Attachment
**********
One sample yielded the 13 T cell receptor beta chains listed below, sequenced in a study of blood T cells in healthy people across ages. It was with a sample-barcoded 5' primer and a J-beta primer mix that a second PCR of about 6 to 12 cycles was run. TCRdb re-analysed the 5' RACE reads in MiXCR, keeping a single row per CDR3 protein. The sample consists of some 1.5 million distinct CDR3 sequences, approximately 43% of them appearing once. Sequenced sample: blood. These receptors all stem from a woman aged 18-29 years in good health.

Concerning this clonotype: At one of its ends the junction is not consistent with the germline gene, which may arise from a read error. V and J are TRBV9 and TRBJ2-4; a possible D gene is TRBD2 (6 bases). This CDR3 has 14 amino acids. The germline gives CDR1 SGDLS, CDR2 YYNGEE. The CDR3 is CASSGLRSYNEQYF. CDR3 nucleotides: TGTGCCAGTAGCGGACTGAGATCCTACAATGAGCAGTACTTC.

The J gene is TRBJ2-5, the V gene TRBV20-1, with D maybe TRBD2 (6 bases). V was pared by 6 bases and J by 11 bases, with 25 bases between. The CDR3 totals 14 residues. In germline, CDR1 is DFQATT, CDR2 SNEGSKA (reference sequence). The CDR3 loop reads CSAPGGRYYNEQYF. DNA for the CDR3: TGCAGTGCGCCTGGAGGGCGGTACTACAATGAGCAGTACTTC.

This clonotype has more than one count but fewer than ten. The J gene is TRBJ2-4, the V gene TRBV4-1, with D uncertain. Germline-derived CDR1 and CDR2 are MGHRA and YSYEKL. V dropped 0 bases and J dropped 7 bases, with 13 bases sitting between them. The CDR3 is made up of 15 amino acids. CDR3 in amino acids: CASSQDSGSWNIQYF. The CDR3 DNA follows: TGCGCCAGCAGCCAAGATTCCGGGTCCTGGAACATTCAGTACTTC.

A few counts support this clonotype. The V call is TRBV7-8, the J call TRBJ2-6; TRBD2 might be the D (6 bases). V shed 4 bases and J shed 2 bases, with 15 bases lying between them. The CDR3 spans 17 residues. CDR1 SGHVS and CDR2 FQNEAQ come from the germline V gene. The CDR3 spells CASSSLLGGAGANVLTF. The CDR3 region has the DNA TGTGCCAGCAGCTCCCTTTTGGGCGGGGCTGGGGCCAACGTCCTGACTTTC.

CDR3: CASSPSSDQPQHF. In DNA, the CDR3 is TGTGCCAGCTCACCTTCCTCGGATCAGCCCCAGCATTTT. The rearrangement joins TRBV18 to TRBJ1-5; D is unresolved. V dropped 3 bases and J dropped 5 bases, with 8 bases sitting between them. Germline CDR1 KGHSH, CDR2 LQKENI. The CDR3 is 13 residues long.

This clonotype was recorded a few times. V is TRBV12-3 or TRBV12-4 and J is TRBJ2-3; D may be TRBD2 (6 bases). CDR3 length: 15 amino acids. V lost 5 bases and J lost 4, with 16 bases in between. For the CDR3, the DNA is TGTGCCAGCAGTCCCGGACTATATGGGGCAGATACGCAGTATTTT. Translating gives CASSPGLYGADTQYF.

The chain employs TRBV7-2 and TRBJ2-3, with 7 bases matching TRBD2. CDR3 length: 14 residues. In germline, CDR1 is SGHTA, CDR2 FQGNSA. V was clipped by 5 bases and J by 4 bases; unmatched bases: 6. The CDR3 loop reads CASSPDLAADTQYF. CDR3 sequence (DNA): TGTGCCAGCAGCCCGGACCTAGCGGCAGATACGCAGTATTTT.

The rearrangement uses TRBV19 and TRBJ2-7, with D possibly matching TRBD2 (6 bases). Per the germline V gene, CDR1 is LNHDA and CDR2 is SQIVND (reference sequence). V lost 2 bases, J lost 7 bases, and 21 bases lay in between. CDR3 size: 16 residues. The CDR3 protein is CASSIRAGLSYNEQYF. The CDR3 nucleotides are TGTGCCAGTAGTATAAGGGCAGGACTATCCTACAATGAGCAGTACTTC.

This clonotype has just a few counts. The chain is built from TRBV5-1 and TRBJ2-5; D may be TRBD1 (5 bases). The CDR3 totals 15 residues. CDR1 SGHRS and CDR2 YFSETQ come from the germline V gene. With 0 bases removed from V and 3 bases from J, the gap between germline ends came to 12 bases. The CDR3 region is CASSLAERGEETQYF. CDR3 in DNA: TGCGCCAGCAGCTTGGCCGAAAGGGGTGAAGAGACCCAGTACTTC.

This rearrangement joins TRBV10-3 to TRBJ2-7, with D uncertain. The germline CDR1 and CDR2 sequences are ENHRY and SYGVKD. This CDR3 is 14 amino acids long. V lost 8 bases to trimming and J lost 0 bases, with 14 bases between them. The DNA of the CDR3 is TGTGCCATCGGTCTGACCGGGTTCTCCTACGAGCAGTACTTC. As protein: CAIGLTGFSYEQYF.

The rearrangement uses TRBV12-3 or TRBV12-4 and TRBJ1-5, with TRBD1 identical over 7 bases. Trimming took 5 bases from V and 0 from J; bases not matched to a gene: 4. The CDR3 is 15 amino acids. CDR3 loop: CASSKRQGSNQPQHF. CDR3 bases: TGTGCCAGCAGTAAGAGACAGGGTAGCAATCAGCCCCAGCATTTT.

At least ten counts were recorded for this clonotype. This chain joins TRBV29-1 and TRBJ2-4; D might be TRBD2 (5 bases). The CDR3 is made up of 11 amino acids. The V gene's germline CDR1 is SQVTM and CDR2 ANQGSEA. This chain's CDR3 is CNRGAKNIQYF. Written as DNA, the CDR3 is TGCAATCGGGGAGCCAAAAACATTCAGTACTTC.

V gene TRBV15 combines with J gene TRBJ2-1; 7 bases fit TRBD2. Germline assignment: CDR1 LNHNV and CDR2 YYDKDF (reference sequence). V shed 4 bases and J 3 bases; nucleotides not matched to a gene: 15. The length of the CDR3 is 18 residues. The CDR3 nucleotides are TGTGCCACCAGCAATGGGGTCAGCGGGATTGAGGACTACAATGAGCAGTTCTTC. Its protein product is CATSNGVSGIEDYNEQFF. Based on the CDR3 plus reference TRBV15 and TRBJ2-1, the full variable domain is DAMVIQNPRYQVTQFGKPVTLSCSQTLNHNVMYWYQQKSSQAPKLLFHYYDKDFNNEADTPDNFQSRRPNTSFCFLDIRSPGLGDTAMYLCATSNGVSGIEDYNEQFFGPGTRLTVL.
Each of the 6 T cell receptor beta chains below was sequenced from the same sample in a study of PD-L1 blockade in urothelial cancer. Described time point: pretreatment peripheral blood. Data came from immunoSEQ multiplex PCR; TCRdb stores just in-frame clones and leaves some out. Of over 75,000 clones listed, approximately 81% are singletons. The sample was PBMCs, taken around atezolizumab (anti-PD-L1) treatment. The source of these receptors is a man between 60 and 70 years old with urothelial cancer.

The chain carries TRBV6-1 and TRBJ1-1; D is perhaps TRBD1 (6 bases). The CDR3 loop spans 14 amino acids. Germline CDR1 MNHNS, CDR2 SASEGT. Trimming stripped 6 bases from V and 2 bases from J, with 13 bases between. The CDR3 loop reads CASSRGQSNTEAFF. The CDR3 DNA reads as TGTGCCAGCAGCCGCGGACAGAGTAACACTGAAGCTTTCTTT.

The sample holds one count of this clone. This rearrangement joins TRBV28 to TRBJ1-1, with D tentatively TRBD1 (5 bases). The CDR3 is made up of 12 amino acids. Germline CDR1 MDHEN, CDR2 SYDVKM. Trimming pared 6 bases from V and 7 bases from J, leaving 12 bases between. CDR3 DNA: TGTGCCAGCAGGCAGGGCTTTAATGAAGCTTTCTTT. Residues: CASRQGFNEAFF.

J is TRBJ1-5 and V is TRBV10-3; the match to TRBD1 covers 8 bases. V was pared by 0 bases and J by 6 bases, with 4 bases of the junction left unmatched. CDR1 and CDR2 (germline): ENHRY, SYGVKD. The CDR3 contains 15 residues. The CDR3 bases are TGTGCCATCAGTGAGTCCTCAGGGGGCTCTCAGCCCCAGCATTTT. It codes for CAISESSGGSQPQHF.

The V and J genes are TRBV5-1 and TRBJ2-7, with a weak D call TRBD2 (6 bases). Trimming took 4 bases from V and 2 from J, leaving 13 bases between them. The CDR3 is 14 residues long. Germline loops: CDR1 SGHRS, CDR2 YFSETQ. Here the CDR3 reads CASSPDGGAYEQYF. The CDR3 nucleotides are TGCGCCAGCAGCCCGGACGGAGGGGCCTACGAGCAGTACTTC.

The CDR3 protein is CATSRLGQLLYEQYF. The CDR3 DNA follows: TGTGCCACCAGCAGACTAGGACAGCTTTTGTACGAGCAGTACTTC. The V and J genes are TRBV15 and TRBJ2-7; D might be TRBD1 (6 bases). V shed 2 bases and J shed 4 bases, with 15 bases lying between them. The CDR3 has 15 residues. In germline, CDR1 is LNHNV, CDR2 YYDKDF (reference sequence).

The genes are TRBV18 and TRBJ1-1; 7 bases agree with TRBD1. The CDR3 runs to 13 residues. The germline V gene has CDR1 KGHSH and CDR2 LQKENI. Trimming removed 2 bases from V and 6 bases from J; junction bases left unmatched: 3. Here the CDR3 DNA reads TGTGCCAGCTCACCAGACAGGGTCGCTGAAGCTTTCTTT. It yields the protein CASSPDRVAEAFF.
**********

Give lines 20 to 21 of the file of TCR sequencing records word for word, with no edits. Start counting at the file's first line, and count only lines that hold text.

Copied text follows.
The CDR3 protein is CATSRLGQLLYEQYF. The CDR3 DNA follows: TGTGCCACCAGCAGACTAGGACAGCTTTTGTACGAGCAGTACTTC. The V and J genes are TRBV15 and TRBJ2-7; D might be TRBD1 (6 bases). V shed 2 bases and J shed 4 bases, with 15 bases lying between them. The CDR3 has 15 residues. In germline, CDR1 is LNHNV, CDR2 YYDKDF (reference sequence).

The genes are TRBV18 and TRBJ1-1; 7 bases agree with TRBD1. The CDR3 runs to 13 residues. The germline V gene has CDR1 KGHSH and CDR2 LQKENI. Trimming removed 2 bases from V and 6 bases from J; junction bases left unmatched: 3. Here the CDR3 DNA reads TGTGCCAGCTCACCAGACAGGGTCGCTGAAGCTTTCTTT. It yields the protein CASSPDRVAEAFF.